I recently came across some writing that described the differing “moral palates” of conservatives and liberals. Based on Jonathan Haidt’s book, this theory essentially divides up morality into several occasionally competing moral compass points (here stated as care for others, justice/fairness, loyalty to the in-group, authority and respect for the sacred.) Conservatives, he says, have a more complex moral “taste” because they give more weight to each of these points – liberals generally only care about the first two, but conservatives weight the other three more-or-less equally.
In one of her Bloomberg articles, Megan McArdle argues that conservatives sometimes get frustrated by this division, because conservatives care about fairness too. But to a conservative, “fairness” means reciprocity, while the same term means equality to a liberal. These terms are worth parsing: fairness, she says, is a freighted term with multiple facets. Reciprocity is a scheme in which what’s “fair” is based on what’s earned and justly delivered, while equality is (maybe obviously) the equal treatment of all members of a group.
But I don’t want to let this conversation go automatically to the conservatives, because I’m bothered both by the equal weighting of the moral dispositions, and the division of fairness.
For one thing, it doesn’t seem to me like the moral points merit equal weight. For one thing, respect for “the sacred” is meaningless to almost everyone – sacredness is defined by narrow groups, and at its core, the term means almost nothing. The sacred, or holy, is merely the untouchable, the uncriticizeable. That, absent a specific deity as a context, means nothing: cows are not sacred to Christians, the True Cross is not sacred to Muslims, and, generally speaking, respect for a narrow uncritiqueable object or concept is not a healthy or useful trait of a civilization. Inside a clearly defined religious context, the sacred matters: it binds a group together, establishes goals for that group, and then requires codes of action for group members. But broad groups do not share a single sacred object – and so respect for a sacred thing merely causes divisions and unnecessary conflict.
Similarly, respect for authority can easily become unthinking obedience, and loyalty to the in-group is almost exactly the same as exclusion of the out-group. That is, these “moral” points can all become thinly veiled descriptions of prejudice, exclusion, and conflict. At the least, they can provide a feeling of “righteousness” to cover these seeming “wrongs”.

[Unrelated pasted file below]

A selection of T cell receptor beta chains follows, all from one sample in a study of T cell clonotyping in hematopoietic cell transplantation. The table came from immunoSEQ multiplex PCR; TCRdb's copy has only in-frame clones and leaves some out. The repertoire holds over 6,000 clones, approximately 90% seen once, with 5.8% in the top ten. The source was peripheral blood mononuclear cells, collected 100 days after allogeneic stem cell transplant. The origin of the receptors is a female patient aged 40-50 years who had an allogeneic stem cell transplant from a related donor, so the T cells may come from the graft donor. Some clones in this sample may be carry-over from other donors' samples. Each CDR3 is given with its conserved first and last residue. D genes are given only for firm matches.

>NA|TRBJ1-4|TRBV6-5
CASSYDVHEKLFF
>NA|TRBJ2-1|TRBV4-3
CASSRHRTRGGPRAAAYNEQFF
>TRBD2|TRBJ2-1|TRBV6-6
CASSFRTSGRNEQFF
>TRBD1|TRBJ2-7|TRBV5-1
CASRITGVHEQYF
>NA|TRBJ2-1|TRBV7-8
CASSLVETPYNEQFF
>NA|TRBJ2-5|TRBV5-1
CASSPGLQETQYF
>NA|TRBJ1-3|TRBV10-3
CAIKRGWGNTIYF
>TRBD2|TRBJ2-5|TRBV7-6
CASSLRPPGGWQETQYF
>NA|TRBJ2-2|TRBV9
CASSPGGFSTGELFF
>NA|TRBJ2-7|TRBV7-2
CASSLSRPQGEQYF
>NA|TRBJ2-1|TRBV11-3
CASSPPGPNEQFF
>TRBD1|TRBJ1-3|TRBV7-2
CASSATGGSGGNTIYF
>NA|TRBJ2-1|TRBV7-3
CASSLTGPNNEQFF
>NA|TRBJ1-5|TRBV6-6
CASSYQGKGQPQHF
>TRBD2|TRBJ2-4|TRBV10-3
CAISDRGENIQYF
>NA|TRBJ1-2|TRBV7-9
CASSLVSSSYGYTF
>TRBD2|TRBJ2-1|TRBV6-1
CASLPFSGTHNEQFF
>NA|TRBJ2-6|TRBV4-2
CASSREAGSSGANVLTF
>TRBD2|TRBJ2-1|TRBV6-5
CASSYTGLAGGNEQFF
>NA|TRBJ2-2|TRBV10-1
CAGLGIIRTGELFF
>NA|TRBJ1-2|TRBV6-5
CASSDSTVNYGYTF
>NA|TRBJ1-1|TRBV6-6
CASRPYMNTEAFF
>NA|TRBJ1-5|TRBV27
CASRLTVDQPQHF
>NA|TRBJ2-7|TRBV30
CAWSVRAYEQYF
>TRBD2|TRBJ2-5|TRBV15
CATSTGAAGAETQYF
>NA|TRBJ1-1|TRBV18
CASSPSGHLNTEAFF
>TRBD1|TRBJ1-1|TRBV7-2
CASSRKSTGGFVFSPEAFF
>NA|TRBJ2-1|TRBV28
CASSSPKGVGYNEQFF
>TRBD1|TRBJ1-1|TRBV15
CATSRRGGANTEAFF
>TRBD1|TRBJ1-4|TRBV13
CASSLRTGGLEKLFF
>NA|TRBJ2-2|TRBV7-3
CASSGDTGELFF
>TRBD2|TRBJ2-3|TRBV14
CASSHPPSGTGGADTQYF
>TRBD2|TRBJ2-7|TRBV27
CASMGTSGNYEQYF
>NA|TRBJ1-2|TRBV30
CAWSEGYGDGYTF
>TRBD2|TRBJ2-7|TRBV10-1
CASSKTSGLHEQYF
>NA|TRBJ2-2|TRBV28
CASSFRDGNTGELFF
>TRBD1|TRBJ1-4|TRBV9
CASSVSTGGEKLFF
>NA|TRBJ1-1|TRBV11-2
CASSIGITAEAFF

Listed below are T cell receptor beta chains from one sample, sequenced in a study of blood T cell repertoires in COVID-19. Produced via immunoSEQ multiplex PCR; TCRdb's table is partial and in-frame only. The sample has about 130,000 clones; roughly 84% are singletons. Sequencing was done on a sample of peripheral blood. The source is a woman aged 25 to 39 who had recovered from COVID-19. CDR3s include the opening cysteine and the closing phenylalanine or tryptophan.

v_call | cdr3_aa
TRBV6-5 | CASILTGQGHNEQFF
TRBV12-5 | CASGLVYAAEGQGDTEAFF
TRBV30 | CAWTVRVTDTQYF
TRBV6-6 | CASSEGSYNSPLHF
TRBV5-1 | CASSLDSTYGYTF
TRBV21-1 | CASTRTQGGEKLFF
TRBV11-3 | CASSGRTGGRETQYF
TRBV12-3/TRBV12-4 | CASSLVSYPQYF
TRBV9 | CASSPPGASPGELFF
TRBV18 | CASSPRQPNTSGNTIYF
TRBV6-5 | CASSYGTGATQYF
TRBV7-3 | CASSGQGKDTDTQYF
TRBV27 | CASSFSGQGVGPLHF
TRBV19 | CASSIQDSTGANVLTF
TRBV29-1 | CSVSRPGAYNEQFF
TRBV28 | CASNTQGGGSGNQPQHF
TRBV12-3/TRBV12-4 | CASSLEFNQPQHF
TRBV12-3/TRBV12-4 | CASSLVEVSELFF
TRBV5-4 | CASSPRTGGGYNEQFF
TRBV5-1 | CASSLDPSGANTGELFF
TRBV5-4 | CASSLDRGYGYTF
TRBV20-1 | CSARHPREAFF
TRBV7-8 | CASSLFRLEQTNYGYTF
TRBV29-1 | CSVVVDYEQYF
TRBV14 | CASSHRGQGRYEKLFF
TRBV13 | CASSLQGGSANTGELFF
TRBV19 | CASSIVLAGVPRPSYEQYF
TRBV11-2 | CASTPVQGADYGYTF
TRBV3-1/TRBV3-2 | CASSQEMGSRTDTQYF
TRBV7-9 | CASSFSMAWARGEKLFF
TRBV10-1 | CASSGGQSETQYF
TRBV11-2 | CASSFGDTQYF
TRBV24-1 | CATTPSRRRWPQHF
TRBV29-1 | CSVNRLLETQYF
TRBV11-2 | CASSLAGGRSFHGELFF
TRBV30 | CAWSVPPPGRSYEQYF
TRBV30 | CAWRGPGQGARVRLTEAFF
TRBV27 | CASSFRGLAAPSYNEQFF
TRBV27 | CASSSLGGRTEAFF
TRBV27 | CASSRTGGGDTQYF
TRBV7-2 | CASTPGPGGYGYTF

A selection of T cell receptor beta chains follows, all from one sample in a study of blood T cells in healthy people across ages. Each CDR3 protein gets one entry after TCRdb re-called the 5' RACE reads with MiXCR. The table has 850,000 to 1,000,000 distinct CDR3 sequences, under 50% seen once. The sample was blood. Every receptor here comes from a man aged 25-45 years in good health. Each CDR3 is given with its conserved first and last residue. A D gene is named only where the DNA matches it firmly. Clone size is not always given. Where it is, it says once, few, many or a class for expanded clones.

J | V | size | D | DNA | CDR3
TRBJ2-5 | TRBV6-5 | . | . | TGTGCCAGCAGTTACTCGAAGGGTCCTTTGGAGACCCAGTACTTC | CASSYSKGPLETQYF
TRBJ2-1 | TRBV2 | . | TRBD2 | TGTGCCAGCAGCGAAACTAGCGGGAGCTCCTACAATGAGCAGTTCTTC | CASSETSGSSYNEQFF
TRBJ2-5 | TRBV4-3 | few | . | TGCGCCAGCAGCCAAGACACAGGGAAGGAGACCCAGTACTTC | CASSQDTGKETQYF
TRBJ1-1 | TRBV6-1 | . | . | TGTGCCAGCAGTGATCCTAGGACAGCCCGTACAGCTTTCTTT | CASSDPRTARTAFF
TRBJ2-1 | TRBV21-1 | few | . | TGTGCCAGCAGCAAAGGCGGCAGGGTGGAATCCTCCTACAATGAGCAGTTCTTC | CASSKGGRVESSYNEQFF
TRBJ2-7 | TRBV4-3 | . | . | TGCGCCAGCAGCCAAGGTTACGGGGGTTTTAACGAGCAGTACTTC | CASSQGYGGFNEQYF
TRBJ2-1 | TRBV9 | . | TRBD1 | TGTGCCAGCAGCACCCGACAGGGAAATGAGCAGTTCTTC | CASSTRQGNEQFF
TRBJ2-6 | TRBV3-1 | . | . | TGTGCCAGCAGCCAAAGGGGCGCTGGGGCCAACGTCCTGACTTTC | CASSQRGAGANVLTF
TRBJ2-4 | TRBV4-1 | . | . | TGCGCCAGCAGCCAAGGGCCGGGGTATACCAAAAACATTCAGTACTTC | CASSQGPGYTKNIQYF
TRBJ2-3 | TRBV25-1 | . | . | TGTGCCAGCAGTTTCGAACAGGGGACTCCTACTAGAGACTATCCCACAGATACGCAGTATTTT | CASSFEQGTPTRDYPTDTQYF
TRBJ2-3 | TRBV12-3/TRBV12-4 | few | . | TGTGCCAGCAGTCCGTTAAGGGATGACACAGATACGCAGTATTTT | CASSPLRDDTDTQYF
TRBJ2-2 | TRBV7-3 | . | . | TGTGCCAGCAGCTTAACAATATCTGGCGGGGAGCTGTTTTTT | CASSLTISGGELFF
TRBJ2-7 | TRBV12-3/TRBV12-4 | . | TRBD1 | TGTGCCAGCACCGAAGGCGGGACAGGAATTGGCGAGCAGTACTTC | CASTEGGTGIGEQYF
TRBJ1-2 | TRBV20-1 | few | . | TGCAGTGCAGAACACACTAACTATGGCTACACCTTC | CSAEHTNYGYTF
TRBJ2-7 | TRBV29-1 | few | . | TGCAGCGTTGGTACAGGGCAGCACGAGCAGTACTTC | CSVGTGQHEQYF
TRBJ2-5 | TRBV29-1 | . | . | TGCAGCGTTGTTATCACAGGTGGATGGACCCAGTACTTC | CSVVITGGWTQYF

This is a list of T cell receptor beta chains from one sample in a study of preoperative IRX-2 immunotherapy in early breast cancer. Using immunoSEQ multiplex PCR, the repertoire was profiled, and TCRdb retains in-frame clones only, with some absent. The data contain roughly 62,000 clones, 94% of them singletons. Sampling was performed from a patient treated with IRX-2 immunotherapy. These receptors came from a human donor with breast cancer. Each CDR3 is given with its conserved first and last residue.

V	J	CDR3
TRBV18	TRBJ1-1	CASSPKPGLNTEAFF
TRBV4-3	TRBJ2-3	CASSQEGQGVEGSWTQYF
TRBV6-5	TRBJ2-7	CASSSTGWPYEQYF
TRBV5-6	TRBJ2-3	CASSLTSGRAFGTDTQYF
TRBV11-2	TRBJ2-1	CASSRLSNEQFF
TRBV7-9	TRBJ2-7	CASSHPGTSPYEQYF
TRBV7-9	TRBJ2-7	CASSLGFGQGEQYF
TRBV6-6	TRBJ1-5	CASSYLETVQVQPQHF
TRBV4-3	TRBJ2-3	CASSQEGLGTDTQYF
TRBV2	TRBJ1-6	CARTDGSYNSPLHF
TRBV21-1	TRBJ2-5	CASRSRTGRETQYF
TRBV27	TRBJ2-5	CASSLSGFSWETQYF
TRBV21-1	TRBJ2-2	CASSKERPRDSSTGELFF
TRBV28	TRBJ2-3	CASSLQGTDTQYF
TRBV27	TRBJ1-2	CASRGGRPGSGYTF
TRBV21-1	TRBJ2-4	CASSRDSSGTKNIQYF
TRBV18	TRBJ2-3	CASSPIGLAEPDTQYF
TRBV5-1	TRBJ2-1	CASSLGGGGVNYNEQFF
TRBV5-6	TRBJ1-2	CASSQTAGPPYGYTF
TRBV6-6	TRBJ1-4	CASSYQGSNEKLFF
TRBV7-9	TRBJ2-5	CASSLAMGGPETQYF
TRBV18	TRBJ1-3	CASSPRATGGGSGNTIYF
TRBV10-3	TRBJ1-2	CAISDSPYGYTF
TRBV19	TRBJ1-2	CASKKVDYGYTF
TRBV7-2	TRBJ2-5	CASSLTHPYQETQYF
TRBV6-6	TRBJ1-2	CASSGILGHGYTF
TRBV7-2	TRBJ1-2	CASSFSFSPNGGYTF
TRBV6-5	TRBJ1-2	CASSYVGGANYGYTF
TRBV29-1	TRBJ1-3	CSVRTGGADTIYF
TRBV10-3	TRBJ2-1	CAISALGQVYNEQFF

But perhaps more frustrating, reciprocity as a definition of fairness is far more problematic than equality is. Though “equality” can lead to political persuasions that run free-rider risks, reciprocity leads to ones that lead to people falling through the cracks. Worse, reciprocity implies a value judgment: who has “earned” what, and who is making that decisions? What is more valuable work than other work? Who has earned the right to use healthcare, and who has earned the right to Apple smartphones? Conservatives frequently state their belief that others “haven’t earned” these things to justify their opposition to healthcare expansions and food stamps and other social welfare programs. But just because a person hasn’t done anything for an individual conservative doesn’t mean that they aren’t valuable to society – and many people do valuable work that has no inherent dollar value (this is one definition of a bureaucrat, in fact, which might explain why conservatives hate them).
Indeed, reciprocity suffers from an inherent informational problem: one might never know enough to determine others’ true worth in a society, and so your gut feeling isn’t enough to determine who gets which rewards. And market distortions are common enough to almost invalidate the idea that the market’s invisible hand will lead to some optimum division of resources in which people are truly compensated for their worth.
In fact, a critique of reciprocity as a moral guiding light need not even rest on value judgments: it need only come down to a numerical question. Do we think a society that risks free-ridership is more or less stable than one that accepts the accidental or systematic destruction of its members? In a reciprocity-based society, the weakest members are the ones most likely to be destroyed through a failure of resource access. A free-rider society risks being dragged down by the weight of nonproductive members.
I happen to believe that people will generally work rather than leech, for reasons of social pressure and reliability (when one is subsisting on transfers, the instability of such a system is ever-present). That’s why I favor a system that assumes equality and seeks to maximize that potential rather than assuming laziness or destructiveness or parasitism and thus threatens the weakest with destitution. Furthermore, I find such a system unnecessary in an increasingly wealthy world. Not to mention morally unappetizing to my particular palate.
Further, related reading: http://www.stanford.edu/~jdlevin/Econ%20286/Fairness.pdf